Worried wife

My husband has been showing early symptoms of Alzheimer's. One example:. I asked when daylight savings tim was going to be and he would say:. That happened already. I changed all the clocks. This was 2 weeks before. Or he would say we had a conversation about an event when we did not. There are more but too much to type. His dad and his dad's 3 sisters had Alzheimer's. Also his grandfather. Are these early signs? I want to discuss with him but don't want to scare him.

7 Replies

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  • He is 59

  • Yes, inability to keep track of events can be a sign of early Alzheimer's. One of the other early signs is difficulty using a checkbook. However, I see no point in discussing your husband's symptoms with him, because he will perceive them differently, and may become antagonistic. I suggest keeping notes of what you observe, and the dates. Your first step might be to consult his primary care provider if you both use the same one. Also, see if your area has an Alzheimer's association, and do a search to find an online Alzheimer's.

    In my family, Alzheimer's occurred on my mothers side; my mother, one of her brothers and the daughter of her other brother all had it. So far, at 85, I do not.

  • Thank you. My daughter is a nurse and has seen signs and she also suggested talking to his and mine primary doctor. I think taking notes is a good idea.

  • Welcome to the community. You might find this memory loss checklist useful - you will receive a report by email: mybraintest.org/alzheimers-...

    All the best.

  • I noticed odd things about my husband also, when he was in his late 50s. He was a quirky guy so I wasn't sure but I did take him to a primary dr and a testing site for Alzheimer's. They said it was stress. Four years later, when it became even more obvious, I took him to a neurologist. He had early onset Alzheimer's. At 69 he is now in late stage 6. Please take him to a neurologist now. They will put him on medication that will hopefully slow it down. Reading books and joining Alzheimer's reading room will be a tremendous help if he does have it. Best wishes to you both.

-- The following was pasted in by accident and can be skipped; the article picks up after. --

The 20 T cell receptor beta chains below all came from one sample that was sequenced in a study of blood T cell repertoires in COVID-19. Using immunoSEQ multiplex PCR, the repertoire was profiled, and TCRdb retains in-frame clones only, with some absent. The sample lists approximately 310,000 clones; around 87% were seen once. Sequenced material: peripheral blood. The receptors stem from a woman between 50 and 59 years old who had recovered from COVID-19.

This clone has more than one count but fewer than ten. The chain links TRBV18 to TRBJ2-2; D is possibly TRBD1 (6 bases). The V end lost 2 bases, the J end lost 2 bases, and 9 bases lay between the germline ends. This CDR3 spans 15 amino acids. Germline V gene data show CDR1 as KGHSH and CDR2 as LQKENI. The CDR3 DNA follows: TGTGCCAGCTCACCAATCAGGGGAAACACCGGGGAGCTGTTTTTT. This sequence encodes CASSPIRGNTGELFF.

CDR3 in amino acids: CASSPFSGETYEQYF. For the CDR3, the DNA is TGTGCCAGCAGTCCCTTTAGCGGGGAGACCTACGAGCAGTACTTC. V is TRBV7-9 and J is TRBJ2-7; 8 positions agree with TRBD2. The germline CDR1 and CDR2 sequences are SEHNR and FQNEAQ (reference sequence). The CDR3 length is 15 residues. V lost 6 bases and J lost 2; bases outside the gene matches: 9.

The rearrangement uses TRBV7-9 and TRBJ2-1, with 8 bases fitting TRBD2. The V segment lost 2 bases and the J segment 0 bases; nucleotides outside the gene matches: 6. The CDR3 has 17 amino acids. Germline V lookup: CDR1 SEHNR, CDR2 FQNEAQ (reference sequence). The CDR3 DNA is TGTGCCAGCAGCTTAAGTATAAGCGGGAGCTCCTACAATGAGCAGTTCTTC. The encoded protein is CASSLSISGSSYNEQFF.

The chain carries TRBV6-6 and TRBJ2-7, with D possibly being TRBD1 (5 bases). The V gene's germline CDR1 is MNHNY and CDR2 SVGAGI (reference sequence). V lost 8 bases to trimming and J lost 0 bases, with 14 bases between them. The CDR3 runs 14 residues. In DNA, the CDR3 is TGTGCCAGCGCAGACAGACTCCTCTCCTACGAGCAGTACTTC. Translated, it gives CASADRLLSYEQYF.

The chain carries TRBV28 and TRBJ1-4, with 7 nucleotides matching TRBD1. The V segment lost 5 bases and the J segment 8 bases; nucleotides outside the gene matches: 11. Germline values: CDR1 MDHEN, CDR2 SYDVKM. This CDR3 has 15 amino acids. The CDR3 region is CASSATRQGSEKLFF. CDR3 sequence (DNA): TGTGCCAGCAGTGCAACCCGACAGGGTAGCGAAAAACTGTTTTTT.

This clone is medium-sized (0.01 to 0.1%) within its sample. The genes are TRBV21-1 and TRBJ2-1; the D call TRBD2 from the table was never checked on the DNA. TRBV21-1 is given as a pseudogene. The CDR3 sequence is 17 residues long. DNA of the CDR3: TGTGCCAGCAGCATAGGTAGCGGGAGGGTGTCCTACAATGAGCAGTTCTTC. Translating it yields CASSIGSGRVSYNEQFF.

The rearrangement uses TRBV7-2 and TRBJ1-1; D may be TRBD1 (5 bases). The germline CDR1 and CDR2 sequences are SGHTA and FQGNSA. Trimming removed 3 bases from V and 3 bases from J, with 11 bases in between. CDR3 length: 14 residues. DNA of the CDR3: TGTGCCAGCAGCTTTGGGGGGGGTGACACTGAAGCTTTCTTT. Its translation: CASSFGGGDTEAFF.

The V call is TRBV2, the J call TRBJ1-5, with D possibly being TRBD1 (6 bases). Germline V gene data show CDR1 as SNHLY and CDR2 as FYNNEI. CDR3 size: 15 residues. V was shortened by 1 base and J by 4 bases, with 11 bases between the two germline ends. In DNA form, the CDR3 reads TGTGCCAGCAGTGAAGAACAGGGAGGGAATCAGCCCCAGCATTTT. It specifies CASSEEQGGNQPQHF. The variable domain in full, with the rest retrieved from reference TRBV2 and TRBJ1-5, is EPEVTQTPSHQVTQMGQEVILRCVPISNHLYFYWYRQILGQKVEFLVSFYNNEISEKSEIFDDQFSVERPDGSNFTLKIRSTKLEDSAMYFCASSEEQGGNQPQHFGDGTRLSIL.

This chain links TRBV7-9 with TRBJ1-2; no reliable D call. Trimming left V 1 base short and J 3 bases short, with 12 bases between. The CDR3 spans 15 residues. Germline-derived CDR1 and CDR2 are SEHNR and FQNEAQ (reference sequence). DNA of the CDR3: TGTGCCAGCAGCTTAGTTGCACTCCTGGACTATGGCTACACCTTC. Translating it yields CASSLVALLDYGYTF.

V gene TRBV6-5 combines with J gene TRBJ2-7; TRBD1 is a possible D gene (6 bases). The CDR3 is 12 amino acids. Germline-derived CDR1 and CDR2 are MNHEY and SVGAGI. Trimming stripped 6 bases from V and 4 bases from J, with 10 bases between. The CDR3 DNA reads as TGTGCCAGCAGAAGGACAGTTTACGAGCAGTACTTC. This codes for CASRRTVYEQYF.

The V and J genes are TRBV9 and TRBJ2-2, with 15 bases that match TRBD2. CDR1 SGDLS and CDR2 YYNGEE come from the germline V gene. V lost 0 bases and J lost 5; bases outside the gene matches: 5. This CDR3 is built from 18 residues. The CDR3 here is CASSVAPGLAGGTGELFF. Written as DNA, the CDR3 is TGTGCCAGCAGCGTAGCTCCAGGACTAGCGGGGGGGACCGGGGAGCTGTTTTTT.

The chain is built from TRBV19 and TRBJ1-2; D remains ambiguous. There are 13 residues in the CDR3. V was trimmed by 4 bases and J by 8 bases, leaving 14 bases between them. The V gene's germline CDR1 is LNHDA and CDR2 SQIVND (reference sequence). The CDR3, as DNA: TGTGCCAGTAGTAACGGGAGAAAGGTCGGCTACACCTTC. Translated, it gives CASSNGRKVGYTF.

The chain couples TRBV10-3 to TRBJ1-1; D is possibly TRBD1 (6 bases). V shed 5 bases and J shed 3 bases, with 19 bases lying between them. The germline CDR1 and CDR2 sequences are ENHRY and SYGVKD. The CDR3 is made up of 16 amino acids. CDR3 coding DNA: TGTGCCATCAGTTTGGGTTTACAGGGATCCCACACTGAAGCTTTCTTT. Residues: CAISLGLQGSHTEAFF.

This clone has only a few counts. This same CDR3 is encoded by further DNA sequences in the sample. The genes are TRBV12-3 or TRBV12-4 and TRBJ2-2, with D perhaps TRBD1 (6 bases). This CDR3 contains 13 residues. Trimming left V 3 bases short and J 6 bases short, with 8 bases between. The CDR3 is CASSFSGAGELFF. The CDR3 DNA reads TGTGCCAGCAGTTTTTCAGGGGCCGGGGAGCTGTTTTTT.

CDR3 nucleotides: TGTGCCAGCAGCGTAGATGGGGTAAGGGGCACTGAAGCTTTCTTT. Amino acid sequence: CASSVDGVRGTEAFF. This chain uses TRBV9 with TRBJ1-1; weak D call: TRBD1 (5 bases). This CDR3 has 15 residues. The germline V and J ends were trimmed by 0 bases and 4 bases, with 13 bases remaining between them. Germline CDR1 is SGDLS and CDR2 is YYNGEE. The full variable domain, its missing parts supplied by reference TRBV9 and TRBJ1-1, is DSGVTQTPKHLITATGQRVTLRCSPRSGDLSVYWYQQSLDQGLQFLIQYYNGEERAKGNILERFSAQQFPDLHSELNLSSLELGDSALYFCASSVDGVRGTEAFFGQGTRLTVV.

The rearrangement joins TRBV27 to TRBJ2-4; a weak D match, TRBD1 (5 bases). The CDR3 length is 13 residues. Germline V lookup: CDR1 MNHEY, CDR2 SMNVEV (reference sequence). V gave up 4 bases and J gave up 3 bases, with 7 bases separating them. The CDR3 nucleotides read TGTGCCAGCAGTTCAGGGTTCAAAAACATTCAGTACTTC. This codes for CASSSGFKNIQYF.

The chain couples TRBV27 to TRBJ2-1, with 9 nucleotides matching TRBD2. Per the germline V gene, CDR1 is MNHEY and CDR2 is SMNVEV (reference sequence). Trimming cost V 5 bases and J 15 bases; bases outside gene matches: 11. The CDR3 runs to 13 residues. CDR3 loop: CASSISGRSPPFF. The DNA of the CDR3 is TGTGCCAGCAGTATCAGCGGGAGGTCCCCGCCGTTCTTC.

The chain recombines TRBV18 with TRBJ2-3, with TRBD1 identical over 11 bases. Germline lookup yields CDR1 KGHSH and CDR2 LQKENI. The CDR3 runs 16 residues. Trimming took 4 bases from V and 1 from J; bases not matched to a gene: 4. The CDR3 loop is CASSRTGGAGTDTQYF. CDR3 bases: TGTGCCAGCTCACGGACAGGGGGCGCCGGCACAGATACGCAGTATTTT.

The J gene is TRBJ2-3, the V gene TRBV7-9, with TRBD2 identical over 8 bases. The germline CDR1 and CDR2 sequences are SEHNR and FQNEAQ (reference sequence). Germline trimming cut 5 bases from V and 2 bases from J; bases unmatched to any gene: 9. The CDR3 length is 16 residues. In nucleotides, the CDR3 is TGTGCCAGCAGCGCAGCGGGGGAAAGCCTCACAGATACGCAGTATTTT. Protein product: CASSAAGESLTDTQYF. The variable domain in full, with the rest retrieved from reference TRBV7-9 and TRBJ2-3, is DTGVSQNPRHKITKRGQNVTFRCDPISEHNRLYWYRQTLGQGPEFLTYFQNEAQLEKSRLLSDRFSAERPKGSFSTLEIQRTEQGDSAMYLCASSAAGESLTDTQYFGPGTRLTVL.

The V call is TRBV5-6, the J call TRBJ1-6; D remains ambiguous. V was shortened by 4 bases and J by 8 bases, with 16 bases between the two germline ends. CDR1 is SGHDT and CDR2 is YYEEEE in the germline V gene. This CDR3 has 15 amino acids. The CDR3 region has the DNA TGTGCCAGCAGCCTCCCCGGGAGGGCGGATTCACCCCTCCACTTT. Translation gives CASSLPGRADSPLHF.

• My husband similar but older, in his 70's when confusion started .. Took me about 2 years to convince doc. something wrong - husband could be sort of "normal" at times, it was only when we saw same doc. twice in a row that it was obvious Referred to memory clinic and after lots of tests and CT brain scan husband was put on medication, which is helping at least to slow illness but I think really it is only postponing the inevitable. Still a bit of a respite! and every one different. Alzheimer's association helps some but don't think it is for me but I'm not ruling it out. Agree with one of other replies that discussing it with husband probably wont work and might agitate .. My husband's dad and one of his sisters also have been affected so although not known if genetic makes one wonder. Good wishes to you (and husband)

  • Hi, my husband was diagnosed with Alzheimer's just about 6 weeks ago. I have found it doesn't do much good to talk to him about problems because he will not remember the conversation afterward. This is so frustrating, not only for me, but for him also. He will swear I didn't tell him something because he doesn't remember. It is also so saddening for I know it will get worse, not better. Mostly I try to turn the conversation away from problems and onto something pleasant. Try to make a joke or bring up a good memory. Try to keep him busy with small things. Let him help around the house, fold clothes, set the table, dust the furniture, anything that will help him to feel useful and occupy time. I have found that praising him for any little accomplishment is very helpful. It keeps him in a good mood and that is extremely important. Sit and look through photos, talk about the 'good old days', etc. His mind is set in the past so concentrate on making him as happy as possible and life will be much easier. I wish you well. Having this support group has been a great help to me. God bless. Joyce